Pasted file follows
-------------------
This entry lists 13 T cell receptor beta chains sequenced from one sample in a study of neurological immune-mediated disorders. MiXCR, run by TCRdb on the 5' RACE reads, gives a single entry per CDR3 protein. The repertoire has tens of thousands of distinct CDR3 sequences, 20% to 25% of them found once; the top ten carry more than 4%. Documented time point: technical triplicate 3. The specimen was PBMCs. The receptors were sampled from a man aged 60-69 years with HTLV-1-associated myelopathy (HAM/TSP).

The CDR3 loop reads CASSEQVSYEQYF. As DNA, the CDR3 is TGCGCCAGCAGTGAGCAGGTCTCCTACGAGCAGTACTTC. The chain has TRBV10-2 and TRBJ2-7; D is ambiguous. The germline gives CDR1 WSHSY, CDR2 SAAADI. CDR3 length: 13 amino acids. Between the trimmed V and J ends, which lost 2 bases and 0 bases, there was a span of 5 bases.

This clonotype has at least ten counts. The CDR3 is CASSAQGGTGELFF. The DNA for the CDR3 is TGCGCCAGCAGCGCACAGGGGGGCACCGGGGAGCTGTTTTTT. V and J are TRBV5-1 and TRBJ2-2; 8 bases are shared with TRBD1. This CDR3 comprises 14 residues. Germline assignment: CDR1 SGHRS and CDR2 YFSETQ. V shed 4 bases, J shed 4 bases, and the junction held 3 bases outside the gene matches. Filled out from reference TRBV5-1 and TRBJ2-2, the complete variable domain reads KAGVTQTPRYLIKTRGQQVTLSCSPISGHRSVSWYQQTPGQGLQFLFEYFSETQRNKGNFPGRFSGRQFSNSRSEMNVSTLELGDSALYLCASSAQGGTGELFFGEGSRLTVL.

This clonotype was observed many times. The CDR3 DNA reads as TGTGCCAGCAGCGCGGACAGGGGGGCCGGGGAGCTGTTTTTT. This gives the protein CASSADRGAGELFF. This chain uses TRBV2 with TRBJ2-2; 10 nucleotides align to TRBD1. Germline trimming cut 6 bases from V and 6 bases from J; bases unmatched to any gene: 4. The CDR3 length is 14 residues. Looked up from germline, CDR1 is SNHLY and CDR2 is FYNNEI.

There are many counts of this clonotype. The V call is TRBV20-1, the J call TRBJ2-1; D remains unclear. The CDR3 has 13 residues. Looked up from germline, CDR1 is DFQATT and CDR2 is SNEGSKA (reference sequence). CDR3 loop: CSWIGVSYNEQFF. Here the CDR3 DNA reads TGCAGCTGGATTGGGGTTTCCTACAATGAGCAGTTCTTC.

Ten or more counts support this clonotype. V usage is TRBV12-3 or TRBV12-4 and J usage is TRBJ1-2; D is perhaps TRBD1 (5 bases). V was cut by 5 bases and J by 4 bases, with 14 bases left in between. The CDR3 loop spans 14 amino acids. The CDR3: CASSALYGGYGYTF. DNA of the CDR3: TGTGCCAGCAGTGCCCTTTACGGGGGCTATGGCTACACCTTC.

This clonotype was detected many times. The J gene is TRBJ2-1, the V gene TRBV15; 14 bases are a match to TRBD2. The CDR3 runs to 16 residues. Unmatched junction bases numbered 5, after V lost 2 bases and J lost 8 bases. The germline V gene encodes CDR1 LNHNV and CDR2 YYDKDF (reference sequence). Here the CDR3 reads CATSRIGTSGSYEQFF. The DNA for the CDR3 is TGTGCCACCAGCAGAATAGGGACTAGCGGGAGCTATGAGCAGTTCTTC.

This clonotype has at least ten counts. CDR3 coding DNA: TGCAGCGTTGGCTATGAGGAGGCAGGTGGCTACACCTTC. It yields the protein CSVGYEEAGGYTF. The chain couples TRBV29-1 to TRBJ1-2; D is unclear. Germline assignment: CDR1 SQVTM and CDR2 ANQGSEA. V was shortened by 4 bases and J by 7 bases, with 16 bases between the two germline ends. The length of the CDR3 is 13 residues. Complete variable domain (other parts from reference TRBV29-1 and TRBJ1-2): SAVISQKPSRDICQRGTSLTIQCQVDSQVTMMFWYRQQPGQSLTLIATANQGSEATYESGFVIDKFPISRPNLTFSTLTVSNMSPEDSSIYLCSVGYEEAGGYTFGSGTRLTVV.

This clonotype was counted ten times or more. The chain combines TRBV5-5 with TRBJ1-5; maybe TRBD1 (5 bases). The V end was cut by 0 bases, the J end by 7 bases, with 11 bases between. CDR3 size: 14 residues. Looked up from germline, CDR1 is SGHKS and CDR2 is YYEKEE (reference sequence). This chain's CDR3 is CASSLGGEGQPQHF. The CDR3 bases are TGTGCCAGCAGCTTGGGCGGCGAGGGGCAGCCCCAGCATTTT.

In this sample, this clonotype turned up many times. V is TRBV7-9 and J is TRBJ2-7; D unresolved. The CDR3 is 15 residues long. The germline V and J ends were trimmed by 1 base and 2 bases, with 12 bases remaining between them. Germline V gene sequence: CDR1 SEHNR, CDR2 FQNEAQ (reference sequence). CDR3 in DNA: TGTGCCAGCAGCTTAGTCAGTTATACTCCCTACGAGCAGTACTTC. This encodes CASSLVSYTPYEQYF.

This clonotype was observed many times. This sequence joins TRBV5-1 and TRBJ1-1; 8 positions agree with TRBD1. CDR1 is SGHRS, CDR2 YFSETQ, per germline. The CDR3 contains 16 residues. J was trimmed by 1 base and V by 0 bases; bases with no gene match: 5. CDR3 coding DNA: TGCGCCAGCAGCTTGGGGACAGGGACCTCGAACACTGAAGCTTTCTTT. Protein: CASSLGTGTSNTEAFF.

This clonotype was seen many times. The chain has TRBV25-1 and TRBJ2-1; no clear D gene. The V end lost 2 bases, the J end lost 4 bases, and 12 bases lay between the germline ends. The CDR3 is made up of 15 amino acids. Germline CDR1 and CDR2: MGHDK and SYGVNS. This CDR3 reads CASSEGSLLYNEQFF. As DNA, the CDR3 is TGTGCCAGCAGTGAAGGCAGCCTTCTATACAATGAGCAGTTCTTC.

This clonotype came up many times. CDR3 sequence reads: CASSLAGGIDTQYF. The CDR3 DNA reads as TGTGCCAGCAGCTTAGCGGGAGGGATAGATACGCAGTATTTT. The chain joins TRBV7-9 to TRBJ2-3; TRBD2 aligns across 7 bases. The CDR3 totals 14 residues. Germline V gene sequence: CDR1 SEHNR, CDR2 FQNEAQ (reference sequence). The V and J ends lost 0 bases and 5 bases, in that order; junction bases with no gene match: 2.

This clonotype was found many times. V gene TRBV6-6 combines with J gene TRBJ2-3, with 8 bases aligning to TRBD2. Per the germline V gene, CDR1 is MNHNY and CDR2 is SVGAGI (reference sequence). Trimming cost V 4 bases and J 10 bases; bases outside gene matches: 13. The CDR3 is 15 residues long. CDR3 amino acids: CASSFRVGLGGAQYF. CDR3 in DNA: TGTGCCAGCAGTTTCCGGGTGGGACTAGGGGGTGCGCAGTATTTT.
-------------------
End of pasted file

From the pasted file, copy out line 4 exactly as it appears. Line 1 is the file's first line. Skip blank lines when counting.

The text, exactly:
This clonotype was observed many times. The CDR3 DNA reads as TGTGCCAGCAGCGCGGACAGGGGGGCCGGGGAGCTGTTTTTT. This gives the protein CASSADRGAGELFF. This chain uses TRBV2 with TRBJ2-2; 10 nucleotides align to TRBD1. Germline trimming cut 6 bases from V and 6 bases from J; bases unmatched to any gene: 4. The CDR3 length is 14 residues. Looked up from germline, CDR1 is SNHLY and CDR2 is FYNNEI.